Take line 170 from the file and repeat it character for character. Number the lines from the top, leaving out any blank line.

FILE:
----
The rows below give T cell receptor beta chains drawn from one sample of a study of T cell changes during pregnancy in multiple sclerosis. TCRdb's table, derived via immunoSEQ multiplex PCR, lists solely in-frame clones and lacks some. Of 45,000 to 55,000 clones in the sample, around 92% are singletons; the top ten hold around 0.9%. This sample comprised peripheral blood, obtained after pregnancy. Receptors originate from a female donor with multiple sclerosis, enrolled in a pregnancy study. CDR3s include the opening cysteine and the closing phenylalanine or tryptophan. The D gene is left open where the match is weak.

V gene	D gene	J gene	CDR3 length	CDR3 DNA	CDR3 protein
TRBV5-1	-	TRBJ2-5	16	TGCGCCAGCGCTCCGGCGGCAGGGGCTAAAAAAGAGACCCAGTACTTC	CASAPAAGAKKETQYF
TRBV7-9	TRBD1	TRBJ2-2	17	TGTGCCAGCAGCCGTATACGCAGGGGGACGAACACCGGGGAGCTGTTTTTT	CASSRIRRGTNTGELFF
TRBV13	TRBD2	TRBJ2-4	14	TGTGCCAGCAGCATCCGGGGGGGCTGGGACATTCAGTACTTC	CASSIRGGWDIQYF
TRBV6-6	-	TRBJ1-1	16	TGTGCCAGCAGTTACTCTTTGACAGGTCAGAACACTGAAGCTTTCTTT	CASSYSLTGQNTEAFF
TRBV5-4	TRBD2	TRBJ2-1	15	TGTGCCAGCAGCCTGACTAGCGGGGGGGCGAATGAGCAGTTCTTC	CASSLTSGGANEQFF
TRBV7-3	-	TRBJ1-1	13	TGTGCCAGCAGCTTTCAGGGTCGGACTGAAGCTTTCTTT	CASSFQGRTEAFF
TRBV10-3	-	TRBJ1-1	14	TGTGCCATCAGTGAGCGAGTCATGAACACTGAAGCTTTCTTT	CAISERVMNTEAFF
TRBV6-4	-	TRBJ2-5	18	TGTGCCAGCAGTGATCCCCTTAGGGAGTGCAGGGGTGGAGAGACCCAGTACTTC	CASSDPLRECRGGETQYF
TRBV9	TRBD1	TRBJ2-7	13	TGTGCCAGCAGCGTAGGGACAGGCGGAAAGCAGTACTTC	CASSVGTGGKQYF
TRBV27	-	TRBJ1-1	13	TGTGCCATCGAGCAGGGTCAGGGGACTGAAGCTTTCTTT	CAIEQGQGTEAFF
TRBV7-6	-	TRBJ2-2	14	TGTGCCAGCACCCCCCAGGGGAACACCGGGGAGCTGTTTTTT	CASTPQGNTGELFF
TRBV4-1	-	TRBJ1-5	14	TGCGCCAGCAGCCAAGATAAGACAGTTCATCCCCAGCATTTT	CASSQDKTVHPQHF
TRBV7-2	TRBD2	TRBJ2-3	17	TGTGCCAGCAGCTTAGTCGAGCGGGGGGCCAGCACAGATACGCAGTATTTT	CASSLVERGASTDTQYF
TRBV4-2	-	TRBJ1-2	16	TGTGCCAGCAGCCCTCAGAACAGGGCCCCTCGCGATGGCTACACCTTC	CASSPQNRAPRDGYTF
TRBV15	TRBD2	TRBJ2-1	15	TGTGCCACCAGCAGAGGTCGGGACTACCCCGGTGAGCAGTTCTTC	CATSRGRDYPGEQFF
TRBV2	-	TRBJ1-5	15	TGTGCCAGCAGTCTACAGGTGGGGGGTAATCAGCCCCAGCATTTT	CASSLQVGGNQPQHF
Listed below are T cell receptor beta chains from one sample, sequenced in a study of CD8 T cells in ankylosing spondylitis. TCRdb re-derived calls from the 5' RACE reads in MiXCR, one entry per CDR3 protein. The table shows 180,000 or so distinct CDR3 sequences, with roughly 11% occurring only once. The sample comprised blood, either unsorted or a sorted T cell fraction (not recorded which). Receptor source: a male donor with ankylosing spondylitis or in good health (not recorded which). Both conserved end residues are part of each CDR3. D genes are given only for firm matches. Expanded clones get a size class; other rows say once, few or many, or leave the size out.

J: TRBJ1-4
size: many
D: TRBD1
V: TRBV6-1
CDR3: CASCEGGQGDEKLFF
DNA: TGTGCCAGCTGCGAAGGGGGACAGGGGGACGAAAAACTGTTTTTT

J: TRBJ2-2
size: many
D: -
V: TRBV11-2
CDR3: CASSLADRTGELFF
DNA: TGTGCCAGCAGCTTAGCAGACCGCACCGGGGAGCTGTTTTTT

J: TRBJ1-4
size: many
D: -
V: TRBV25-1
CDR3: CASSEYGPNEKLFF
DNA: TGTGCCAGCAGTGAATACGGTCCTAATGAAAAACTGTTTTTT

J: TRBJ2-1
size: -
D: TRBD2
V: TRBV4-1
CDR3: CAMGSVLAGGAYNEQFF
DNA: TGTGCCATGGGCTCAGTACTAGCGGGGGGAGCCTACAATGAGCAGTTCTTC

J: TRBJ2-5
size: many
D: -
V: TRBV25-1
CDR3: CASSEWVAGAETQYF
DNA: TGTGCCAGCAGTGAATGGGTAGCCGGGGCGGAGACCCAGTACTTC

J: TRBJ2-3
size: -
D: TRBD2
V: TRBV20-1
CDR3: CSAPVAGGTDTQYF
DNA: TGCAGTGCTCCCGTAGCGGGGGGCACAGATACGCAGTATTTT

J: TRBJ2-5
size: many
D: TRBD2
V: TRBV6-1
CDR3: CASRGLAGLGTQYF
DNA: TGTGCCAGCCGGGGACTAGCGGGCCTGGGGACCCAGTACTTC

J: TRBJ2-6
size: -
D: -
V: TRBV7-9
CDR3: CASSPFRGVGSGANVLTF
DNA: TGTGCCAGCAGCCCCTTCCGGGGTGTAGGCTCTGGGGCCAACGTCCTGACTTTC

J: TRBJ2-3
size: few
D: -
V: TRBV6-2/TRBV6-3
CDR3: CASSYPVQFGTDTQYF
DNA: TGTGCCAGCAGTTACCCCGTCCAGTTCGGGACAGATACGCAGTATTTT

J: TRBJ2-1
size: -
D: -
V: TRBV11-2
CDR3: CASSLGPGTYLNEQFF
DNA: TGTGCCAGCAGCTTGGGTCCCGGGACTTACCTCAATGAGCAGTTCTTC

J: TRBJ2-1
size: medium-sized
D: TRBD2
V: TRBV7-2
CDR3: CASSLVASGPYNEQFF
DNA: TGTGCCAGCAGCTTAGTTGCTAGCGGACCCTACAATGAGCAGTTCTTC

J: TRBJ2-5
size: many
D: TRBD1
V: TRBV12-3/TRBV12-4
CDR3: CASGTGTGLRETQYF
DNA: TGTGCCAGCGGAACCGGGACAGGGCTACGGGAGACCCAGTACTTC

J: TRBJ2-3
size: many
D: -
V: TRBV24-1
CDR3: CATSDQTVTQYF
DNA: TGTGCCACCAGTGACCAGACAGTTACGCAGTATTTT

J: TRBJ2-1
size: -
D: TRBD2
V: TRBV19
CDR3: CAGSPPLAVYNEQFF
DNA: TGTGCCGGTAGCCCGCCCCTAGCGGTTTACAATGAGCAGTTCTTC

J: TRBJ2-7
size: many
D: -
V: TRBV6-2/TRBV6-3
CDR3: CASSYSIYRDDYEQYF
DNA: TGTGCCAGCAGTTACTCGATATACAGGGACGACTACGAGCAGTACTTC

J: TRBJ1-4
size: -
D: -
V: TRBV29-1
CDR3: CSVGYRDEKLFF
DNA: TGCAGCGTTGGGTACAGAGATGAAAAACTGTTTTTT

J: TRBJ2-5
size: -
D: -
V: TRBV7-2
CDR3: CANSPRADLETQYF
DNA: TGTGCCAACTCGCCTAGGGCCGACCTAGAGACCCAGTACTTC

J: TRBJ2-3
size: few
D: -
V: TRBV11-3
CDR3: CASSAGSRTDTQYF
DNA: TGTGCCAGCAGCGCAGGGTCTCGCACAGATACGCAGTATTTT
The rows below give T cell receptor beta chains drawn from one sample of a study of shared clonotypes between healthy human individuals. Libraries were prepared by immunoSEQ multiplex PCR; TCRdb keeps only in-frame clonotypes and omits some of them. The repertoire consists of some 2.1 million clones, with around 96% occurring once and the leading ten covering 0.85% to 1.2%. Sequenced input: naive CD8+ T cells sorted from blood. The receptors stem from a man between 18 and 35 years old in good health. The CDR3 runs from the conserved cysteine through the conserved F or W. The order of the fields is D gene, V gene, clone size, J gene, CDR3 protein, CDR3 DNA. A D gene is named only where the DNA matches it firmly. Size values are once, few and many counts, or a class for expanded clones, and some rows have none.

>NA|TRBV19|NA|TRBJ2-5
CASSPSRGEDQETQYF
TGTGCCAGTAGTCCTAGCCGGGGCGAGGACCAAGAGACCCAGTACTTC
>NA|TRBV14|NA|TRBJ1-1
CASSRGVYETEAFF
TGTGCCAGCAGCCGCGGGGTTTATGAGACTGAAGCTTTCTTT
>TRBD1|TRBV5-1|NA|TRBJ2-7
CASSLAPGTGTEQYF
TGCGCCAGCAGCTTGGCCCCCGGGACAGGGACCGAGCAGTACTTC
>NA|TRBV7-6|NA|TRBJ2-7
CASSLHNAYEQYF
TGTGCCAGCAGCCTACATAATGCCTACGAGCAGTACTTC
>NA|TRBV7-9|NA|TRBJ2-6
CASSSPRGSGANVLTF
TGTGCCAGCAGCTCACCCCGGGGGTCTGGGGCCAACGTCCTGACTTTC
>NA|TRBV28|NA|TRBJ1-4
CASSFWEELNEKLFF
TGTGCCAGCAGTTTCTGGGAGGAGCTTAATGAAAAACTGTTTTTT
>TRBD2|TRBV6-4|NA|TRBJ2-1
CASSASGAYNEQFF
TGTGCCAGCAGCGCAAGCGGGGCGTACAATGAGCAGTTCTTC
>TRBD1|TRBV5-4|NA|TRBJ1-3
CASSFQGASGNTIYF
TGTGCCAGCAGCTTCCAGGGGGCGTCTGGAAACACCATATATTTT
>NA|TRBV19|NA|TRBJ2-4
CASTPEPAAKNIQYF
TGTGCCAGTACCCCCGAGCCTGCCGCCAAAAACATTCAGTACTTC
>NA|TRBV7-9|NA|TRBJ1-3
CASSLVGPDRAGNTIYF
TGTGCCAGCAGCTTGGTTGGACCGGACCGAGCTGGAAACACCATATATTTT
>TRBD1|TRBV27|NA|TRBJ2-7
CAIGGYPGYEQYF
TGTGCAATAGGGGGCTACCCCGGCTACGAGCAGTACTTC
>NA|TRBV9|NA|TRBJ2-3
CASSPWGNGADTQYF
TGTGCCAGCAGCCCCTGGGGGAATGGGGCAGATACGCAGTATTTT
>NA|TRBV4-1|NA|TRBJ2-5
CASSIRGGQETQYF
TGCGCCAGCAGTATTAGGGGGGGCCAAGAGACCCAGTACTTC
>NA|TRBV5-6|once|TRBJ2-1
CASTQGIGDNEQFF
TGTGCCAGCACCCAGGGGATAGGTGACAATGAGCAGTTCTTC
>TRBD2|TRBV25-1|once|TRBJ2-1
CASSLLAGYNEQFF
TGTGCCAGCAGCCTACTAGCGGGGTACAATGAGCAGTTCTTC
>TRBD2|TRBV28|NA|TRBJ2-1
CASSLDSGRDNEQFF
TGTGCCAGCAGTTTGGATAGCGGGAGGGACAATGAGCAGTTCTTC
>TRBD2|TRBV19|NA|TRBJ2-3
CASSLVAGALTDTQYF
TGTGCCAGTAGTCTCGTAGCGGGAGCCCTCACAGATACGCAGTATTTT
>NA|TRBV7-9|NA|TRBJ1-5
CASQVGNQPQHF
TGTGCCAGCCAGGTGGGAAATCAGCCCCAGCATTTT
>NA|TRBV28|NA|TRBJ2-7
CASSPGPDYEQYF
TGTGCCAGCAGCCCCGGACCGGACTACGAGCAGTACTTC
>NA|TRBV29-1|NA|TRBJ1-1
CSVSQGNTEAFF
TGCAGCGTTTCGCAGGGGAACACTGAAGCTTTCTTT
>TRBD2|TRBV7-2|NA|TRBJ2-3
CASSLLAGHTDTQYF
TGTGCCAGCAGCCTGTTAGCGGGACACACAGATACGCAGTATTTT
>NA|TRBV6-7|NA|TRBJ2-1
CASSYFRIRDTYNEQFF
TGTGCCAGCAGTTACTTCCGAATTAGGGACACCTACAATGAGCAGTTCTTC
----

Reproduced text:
TGTGCCAGCACCCAGGGGATAGGTGACAATGAGCAGTTCTTC